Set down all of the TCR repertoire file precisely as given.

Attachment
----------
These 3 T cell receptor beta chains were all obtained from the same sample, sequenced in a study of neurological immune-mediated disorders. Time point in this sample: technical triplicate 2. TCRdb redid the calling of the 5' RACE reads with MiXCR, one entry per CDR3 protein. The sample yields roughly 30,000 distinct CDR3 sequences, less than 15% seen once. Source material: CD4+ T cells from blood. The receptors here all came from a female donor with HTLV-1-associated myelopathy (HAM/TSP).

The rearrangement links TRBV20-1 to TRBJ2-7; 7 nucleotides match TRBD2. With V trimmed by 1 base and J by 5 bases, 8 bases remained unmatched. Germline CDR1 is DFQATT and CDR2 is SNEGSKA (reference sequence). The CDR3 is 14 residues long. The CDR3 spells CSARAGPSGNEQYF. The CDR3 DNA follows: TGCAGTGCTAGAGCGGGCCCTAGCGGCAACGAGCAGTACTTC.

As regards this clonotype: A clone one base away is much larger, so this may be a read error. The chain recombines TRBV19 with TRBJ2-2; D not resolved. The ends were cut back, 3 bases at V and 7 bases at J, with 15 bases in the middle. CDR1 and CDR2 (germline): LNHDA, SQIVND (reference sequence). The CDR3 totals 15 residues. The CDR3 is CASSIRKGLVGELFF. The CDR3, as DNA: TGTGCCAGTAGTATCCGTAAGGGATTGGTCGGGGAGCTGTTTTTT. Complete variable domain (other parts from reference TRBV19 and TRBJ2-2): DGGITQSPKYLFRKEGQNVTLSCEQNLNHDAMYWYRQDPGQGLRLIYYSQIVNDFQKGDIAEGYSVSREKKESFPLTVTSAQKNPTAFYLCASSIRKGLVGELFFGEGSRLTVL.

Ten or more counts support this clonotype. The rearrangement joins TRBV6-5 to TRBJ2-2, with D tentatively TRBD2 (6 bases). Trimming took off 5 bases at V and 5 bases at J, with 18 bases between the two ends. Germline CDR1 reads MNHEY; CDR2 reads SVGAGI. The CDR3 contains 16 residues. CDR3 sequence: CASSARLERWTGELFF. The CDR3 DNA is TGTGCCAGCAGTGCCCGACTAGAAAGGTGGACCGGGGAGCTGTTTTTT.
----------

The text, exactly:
These 3 T cell receptor beta chains were all obtained from the same sample, sequenced in a study of neurological immune-mediated disorders. Time point in this sample: technical triplicate 2. TCRdb redid the calling of the 5' RACE reads with MiXCR, one entry per CDR3 protein. The sample yields roughly 30,000 distinct CDR3 sequences, less than 15% seen once. Source material: CD4+ T cells from blood. The receptors here all came from a female donor with HTLV-1-associated myelopathy (HAM/TSP).

The rearrangement links TRBV20-1 to TRBJ2-7; 7 nucleotides match TRBD2. With V trimmed by 1 base and J by 5 bases, 8 bases remained unmatched. Germline CDR1 is DFQATT and CDR2 is SNEGSKA (reference sequence). The CDR3 is 14 residues long. The CDR3 spells CSARAGPSGNEQYF. The CDR3 DNA follows: TGCAGTGCTAGAGCGGGCCCTAGCGGCAACGAGCAGTACTTC.

As regards this clonotype: A clone one base away is much larger, so this may be a read error. The chain recombines TRBV19 with TRBJ2-2; D not resolved. The ends were cut back, 3 bases at V and 7 bases at J, with 15 bases in the middle. CDR1 and CDR2 (germline): LNHDA, SQIVND (reference sequence). The CDR3 totals 15 residues. The CDR3 is CASSIRKGLVGELFF. The CDR3, as DNA: TGTGCCAGTAGTATCCGTAAGGGATTGGTCGGGGAGCTGTTTTTT. Complete variable domain (other parts from reference TRBV19 and TRBJ2-2): DGGITQSPKYLFRKEGQNVTLSCEQNLNHDAMYWYRQDPGQGLRLIYYSQIVNDFQKGDIAEGYSVSREKKESFPLTVTSAQKNPTAFYLCASSIRKGLVGELFFGEGSRLTVL.

Ten or more counts support this clonotype. The rearrangement joins TRBV6-5 to TRBJ2-2, with D tentatively TRBD2 (6 bases). Trimming took off 5 bases at V and 5 bases at J, with 18 bases between the two ends. Germline CDR1 reads MNHEY; CDR2 reads SVGAGI. The CDR3 contains 16 residues. CDR3 sequence: CASSARLERWTGELFF. The CDR3 DNA is TGTGCCAGCAGTGCCCGACTAGAAAGGTGGACCGGGGAGCTGTTTTTT.